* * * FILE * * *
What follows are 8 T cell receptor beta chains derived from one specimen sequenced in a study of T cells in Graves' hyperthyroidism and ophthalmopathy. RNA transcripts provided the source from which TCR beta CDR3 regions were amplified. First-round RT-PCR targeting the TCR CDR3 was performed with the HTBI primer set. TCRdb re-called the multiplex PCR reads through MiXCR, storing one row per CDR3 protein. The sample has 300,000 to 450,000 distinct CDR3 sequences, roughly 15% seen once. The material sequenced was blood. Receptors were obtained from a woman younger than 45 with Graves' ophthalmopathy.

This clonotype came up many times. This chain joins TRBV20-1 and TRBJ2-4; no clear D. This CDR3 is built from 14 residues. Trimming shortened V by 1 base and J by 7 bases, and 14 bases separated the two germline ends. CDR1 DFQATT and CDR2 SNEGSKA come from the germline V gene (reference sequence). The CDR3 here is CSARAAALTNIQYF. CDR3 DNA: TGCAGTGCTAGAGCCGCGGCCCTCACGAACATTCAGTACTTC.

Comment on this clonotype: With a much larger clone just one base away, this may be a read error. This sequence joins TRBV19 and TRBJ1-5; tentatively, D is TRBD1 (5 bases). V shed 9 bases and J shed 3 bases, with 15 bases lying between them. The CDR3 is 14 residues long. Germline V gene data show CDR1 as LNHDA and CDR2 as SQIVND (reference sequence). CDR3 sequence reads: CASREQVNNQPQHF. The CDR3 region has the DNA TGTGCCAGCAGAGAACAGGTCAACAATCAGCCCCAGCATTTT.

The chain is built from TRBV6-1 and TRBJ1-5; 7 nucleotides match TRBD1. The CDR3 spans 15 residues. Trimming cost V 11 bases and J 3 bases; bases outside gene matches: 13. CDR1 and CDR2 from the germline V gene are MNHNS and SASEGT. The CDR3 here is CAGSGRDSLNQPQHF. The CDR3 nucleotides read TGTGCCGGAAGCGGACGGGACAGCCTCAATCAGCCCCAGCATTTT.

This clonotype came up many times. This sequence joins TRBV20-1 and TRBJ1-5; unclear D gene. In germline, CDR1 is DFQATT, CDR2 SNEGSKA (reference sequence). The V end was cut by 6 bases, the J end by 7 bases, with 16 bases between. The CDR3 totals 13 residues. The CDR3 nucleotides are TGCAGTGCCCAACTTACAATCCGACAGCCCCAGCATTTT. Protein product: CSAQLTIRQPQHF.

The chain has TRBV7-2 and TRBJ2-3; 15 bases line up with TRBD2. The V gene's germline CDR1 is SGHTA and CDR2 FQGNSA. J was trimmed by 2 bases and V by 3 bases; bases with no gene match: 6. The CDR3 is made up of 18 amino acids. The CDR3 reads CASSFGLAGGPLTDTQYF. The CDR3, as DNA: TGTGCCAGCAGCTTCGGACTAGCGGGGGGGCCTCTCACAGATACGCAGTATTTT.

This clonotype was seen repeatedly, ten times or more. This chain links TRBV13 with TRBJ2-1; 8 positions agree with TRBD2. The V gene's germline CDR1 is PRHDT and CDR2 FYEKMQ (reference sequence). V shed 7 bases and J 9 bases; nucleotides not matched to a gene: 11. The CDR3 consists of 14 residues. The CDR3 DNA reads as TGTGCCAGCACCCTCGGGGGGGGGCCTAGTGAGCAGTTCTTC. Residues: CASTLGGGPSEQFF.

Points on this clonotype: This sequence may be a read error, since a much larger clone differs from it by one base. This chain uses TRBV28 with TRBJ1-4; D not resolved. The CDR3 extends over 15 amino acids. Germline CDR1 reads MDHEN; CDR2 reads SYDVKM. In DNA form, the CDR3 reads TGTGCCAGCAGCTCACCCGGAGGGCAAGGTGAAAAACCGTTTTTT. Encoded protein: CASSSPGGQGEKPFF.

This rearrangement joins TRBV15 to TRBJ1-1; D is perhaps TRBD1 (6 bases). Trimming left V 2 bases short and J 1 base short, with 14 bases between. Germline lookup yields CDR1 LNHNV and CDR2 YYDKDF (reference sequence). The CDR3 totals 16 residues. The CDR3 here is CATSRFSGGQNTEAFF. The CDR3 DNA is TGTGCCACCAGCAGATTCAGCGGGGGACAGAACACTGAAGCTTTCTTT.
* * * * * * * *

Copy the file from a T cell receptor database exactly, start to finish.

What follows are 8 T cell receptor beta chains derived from one specimen sequenced in a study of T cells in Graves' hyperthyroidism and ophthalmopathy. RNA transcripts provided the source from which TCR beta CDR3 regions were amplified. First-round RT-PCR targeting the TCR CDR3 was performed with the HTBI primer set. TCRdb re-called the multiplex PCR reads through MiXCR, storing one row per CDR3 protein. The sample has 300,000 to 450,000 distinct CDR3 sequences, roughly 15% seen once. The material sequenced was blood. Receptors were obtained from a woman younger than 45 with Graves' ophthalmopathy.

This clonotype came up many times. This chain joins TRBV20-1 and TRBJ2-4; no clear D. This CDR3 is built from 14 residues. Trimming shortened V by 1 base and J by 7 bases, and 14 bases separated the two germline ends. CDR1 DFQATT and CDR2 SNEGSKA come from the germline V gene (reference sequence). The CDR3 here is CSARAAALTNIQYF. CDR3 DNA: TGCAGTGCTAGAGCCGCGGCCCTCACGAACATTCAGTACTTC.

Comment on this clonotype: With a much larger clone just one base away, this may be a read error. This sequence joins TRBV19 and TRBJ1-5; tentatively, D is TRBD1 (5 bases). V shed 9 bases and J shed 3 bases, with 15 bases lying between them. The CDR3 is 14 residues long. Germline V gene data show CDR1 as LNHDA and CDR2 as SQIVND (reference sequence). CDR3 sequence reads: CASREQVNNQPQHF. The CDR3 region has the DNA TGTGCCAGCAGAGAACAGGTCAACAATCAGCCCCAGCATTTT.

The chain is built from TRBV6-1 and TRBJ1-5; 7 nucleotides match TRBD1. The CDR3 spans 15 residues. Trimming cost V 11 bases and J 3 bases; bases outside gene matches: 13. CDR1 and CDR2 from the germline V gene are MNHNS and SASEGT. The CDR3 here is CAGSGRDSLNQPQHF. The CDR3 nucleotides read TGTGCCGGAAGCGGACGGGACAGCCTCAATCAGCCCCAGCATTTT.

This clonotype came up many times. This sequence joins TRBV20-1 and TRBJ1-5; unclear D gene. In germline, CDR1 is DFQATT, CDR2 SNEGSKA (reference sequence). The V end was cut by 6 bases, the J end by 7 bases, with 16 bases between. The CDR3 totals 13 residues. The CDR3 nucleotides are TGCAGTGCCCAACTTACAATCCGACAGCCCCAGCATTTT. Protein product: CSAQLTIRQPQHF.

The chain has TRBV7-2 and TRBJ2-3; 15 bases line up with TRBD2. The V gene's germline CDR1 is SGHTA and CDR2 FQGNSA. J was trimmed by 2 bases and V by 3 bases; bases with no gene match: 6. The CDR3 is made up of 18 amino acids. The CDR3 reads CASSFGLAGGPLTDTQYF. The CDR3, as DNA: TGTGCCAGCAGCTTCGGACTAGCGGGGGGGCCTCTCACAGATACGCAGTATTTT.

This clonotype was seen repeatedly, ten times or more. This chain links TRBV13 with TRBJ2-1; 8 positions agree with TRBD2. The V gene's germline CDR1 is PRHDT and CDR2 FYEKMQ (reference sequence). V shed 7 bases and J 9 bases; nucleotides not matched to a gene: 11. The CDR3 consists of 14 residues. The CDR3 DNA reads as TGTGCCAGCACCCTCGGGGGGGGGCCTAGTGAGCAGTTCTTC. Residues: CASTLGGGPSEQFF.

Points on this clonotype: This sequence may be a read error, since a much larger clone differs from it by one base. This chain uses TRBV28 with TRBJ1-4; D not resolved. The CDR3 extends over 15 amino acids. Germline CDR1 reads MDHEN; CDR2 reads SYDVKM. In DNA form, the CDR3 reads TGTGCCAGCAGCTCACCCGGAGGGCAAGGTGAAAAACCGTTTTTT. Encoded protein: CASSSPGGQGEKPFF.

This rearrangement joins TRBV15 to TRBJ1-1; D is perhaps TRBD1 (6 bases). Trimming left V 2 bases short and J 1 base short, with 14 bases between. Germline lookup yields CDR1 LNHNV and CDR2 YYDKDF (reference sequence). The CDR3 totals 16 residues. The CDR3 here is CATSRFSGGQNTEAFF. The CDR3 DNA is TGTGCCACCAGCAGATTCAGCGGGGGACAGAACACTGAAGCTTTCTTT.